Okay, stay with me on this…. Tyco has asked a federal judge to dismiss securities fraud claims against the company, arguing that it was the victim, not the perpetrator of the fraud. “Tyco is the victim, not the perpetrator, of executive misdeeds,” according to a dismissal motion filed last week by Tyco lawyers in U.S. District Court in New Hampshire and quoted by Reuters. According to this novel theory, the company has no responsibility for the actions of its CEO. By that theory, Exxon was a victim, not the perpetrator of the Valdez spill, because the captain of the ship lost all the company’s oil. Corporate Babble, as always, has a pithy observation.
This has to be the creepiest page on the Internet. Ari Fleischer, spinmeister general of the Bush administration, has his own fansite. Sample kudos: “Hi Ari, You are so damned hot... And smart, too!” “Ari represents the informed and intellectual approach we should all have in this war.” “He handles the press with so much style. Also, he is ‘one’ fine looking man.” (Not sure why there are quotation makes around “one”—is Ari really identical triplets, rotated in and out of service?) “Even my husband knows of the crush I have had on Ari and I finally now know I am not alone. There are others who see the poise, intelligence, patience and underlying virtue that I do!”
“But we wanted you to tell people how bad our products are for them without saying anything negative about us.” R.J. Reynolds and Lorillard have filed suit in U.S. District Court in Sacramento, seeking an injunction halting some of California’s Prop 99 anti-tobacco advertising. The lawsuit alleges that California’s ads are a misuse of taxpayer funds, violate the companies’ constitutional rights, and have a prejudicial effect on potential jurors who might be empanelled in lawsuits related to smoking. “Reynolds and Lorillard have no objection to ads intended for tobacco-related health education,” says a shill for RJR. “However, the state of California has taken it upon itself to essentially re-write Prop 99 and direct taxpayer dollars for uses the voters did not approve; namely, to attack legitimate businesses and their employees.”
Remember when Hewlett-Packard was a leader, a progressive company run for the benefit of its stakeholders rather than its management team? So does Lex, columnist for The Financial Times (subscription required), who obviously hasn’t been keeping up with current events, because he seems surprised that HP flunked its opportunity to take a leadership position on corporate governance issues. “The board may have narrowly won the vote against mandatory options expensing, but such accounting policies will eventually happen, and HP could have set an example,” says Lex. Similarly, the board opposed a measure that would oblige it to ask for shareholder approval to set up a new poison pill scheme (it lost).”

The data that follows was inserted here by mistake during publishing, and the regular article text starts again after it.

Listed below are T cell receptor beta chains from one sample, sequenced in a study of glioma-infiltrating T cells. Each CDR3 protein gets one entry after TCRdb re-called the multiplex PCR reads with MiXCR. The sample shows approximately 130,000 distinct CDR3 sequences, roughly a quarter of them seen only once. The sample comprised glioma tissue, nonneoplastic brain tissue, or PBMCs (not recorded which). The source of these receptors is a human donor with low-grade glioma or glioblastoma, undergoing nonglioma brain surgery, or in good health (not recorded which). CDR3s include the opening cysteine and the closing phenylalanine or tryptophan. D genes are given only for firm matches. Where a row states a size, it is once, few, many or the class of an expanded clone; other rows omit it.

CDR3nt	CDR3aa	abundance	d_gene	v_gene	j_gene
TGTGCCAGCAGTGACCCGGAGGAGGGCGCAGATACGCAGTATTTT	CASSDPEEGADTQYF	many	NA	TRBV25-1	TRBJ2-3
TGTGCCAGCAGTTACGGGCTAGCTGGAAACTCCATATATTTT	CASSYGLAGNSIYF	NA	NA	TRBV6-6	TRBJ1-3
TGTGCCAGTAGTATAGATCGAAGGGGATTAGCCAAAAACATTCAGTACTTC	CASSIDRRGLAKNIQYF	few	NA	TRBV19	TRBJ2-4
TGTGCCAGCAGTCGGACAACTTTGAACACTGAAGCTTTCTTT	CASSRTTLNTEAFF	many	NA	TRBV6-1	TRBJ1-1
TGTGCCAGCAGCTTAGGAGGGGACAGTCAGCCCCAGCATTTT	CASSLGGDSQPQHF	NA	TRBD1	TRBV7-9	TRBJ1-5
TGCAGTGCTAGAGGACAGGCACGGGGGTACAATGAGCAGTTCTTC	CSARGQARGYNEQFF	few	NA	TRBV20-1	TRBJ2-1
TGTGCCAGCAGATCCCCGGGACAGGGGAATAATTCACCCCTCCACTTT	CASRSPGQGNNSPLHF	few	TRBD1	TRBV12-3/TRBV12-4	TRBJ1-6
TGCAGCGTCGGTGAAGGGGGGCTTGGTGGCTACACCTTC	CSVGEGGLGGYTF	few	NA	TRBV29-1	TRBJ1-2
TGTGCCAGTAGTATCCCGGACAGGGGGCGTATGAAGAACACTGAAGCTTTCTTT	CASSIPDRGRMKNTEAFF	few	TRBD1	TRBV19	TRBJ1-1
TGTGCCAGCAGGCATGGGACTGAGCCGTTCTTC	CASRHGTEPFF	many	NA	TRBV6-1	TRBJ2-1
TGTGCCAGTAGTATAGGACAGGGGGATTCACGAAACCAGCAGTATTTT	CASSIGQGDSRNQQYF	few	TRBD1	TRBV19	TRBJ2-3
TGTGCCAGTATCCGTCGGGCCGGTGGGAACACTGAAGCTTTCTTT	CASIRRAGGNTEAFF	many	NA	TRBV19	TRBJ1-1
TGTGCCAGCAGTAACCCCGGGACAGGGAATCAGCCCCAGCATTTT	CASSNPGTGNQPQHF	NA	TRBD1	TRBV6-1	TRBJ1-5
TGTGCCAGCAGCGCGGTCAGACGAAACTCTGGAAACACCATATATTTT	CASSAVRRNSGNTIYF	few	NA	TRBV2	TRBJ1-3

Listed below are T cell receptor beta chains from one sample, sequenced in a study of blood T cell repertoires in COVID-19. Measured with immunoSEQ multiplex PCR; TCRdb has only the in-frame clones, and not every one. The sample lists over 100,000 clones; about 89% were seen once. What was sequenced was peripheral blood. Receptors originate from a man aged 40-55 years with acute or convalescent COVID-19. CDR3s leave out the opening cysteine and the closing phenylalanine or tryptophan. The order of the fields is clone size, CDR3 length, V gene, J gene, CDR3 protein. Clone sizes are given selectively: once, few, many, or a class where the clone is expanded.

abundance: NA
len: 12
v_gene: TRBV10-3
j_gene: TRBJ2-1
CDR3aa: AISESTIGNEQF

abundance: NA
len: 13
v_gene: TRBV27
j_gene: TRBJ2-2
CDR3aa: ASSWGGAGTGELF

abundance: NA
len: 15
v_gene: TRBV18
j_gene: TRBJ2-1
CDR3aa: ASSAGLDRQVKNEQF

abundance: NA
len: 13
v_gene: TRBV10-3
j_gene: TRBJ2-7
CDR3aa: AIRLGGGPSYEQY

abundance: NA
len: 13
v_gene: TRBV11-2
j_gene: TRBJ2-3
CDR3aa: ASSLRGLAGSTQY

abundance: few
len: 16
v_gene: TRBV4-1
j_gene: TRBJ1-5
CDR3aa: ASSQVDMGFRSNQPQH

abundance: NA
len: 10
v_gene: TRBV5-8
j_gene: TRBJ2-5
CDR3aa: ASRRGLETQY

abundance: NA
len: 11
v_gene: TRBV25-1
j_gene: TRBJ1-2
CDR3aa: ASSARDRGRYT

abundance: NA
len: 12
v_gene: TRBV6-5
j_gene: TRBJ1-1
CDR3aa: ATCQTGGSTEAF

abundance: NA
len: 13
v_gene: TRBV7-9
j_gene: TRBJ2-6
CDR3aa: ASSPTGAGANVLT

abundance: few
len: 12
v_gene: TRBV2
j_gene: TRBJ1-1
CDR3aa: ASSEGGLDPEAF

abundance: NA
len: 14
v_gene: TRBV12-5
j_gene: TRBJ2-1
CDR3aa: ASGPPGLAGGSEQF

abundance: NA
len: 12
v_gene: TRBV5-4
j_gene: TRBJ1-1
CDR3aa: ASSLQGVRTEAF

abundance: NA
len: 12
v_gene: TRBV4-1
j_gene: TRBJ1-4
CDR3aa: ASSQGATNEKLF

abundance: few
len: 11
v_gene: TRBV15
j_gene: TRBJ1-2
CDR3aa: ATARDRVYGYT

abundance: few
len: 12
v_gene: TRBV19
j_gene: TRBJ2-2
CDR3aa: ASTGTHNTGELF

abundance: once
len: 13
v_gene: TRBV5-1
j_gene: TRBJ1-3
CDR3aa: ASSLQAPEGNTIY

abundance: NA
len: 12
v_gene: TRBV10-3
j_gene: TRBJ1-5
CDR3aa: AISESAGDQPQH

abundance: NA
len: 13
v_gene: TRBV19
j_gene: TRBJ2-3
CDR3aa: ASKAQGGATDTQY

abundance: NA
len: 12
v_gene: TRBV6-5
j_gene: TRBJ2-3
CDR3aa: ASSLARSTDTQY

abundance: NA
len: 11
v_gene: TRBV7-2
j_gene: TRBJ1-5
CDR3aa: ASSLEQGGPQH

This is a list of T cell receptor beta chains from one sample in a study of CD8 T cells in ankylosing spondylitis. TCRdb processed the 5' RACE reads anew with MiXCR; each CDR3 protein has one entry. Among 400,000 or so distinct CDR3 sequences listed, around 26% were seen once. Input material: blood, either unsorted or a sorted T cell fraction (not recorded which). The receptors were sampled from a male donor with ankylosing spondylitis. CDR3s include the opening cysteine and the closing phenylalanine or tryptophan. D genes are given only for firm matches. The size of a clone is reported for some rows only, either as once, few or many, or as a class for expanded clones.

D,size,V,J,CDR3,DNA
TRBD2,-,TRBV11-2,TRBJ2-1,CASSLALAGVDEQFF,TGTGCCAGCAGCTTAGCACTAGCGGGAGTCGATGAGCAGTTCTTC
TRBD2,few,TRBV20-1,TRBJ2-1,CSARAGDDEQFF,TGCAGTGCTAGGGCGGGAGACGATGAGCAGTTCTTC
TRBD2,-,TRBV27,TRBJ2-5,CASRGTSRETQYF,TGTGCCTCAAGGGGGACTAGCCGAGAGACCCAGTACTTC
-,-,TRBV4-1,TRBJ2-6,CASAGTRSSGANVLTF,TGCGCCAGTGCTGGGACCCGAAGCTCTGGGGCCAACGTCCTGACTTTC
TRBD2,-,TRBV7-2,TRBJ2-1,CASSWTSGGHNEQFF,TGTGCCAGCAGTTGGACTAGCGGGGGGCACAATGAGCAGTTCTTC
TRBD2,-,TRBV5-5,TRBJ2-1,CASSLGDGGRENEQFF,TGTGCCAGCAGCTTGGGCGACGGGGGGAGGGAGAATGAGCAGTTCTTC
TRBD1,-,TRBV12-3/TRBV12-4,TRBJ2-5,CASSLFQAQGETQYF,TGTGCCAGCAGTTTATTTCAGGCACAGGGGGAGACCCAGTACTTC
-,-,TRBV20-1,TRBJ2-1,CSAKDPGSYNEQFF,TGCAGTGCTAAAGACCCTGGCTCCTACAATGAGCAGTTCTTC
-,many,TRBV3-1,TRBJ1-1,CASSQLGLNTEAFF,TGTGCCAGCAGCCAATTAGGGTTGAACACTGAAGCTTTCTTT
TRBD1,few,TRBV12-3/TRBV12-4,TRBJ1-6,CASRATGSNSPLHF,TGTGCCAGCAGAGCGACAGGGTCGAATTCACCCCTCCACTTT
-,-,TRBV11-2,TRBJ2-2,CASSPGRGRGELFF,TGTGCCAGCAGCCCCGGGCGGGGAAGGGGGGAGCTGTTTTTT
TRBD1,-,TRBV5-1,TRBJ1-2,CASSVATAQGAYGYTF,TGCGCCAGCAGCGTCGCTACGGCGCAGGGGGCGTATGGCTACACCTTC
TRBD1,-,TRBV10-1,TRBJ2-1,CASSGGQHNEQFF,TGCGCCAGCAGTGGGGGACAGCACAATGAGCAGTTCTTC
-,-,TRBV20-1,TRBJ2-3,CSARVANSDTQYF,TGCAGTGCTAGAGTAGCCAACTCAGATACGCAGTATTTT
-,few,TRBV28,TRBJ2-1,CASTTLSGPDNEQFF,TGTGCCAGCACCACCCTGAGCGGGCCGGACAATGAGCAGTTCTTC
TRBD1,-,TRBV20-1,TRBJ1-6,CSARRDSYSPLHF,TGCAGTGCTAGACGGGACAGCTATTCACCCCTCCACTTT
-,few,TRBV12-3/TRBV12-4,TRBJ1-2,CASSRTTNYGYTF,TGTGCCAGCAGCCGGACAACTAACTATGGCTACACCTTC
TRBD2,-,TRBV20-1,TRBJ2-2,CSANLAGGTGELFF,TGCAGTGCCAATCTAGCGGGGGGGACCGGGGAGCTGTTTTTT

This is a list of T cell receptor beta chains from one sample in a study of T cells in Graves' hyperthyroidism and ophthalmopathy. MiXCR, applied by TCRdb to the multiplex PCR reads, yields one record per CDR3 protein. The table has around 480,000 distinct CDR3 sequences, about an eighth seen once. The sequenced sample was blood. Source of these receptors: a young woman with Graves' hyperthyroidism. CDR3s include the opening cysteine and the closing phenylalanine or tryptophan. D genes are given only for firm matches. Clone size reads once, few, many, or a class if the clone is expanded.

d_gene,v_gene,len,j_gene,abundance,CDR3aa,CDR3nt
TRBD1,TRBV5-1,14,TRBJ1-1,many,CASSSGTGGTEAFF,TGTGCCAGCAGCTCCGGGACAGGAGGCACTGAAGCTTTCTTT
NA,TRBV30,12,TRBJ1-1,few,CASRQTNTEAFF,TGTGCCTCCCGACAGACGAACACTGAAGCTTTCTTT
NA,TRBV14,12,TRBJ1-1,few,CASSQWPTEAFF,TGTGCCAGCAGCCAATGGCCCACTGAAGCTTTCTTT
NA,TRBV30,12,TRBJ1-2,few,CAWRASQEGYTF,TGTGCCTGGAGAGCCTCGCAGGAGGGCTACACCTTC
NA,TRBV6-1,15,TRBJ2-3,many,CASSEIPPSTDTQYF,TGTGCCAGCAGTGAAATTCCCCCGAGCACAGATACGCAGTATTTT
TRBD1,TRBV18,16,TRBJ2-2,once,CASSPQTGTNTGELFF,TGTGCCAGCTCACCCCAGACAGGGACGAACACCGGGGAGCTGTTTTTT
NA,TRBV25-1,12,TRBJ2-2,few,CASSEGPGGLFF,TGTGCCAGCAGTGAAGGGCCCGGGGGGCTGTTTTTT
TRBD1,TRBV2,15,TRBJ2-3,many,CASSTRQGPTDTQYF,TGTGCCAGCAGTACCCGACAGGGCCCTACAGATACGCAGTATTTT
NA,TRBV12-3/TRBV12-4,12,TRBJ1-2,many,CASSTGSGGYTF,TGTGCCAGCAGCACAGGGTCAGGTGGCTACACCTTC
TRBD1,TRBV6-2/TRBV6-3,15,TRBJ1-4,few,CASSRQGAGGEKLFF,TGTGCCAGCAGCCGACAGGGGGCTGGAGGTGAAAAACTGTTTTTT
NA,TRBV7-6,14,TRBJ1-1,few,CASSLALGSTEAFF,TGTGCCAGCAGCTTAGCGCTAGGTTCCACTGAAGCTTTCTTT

One of the best sites—and certainly the most salutary—for public relations people is Corporate Babble, which tends to find two or three examples of corporate double-speak each week worthy of its mockery. This week, Corporate Babble is taking on Deloitte Touche Tohmatsu, which pulled what the site called the "Friday Night Slight," announcing it would not be joining the other big firms in separating their accounting and consulting practices. (Pulling the Friday Night Slight in the middle or war is an impressive twofer.) The Babble’s cartoon says it better than we could: “Yes, we considered doing the right thing like the other big accounting firms. But our rigorous analysis revealed it would not really be convenient for us right now.” Of course, any U.S. firm using DTT as its auditor is going to stink worse than Andersen clients did a year ago.
Philip Morris, victim of its own PR. The cigarette giant is “being buried under a growing mountain of litigation,” says the BBC, reporting that the company may have to file for bankruptcy because it is neither willing nor able to pay a $12 billion bond demanded by a court as part of a smokers’ lawsuit. The company is being sued not because its cigarettes were harmful, but because it lied about how harmful they were: the case involves misleading smokers into thinking its “light” cigarettes were less harmful than regular brands. There was always a perfectly sound and ethical argument to be made for selling cigarettes, but it revolved around the idea of informed consent. Unfortunately, misinformed consent doesn’t count, and Philip Morris was addicted to misinformation. Like we always say, it’s not the crisis—it’s the cover up that gets you.
The Onion, as always, asks the question that has been on all our minds: “What good is our right to free speech if our soldiers are too demoralized to defend th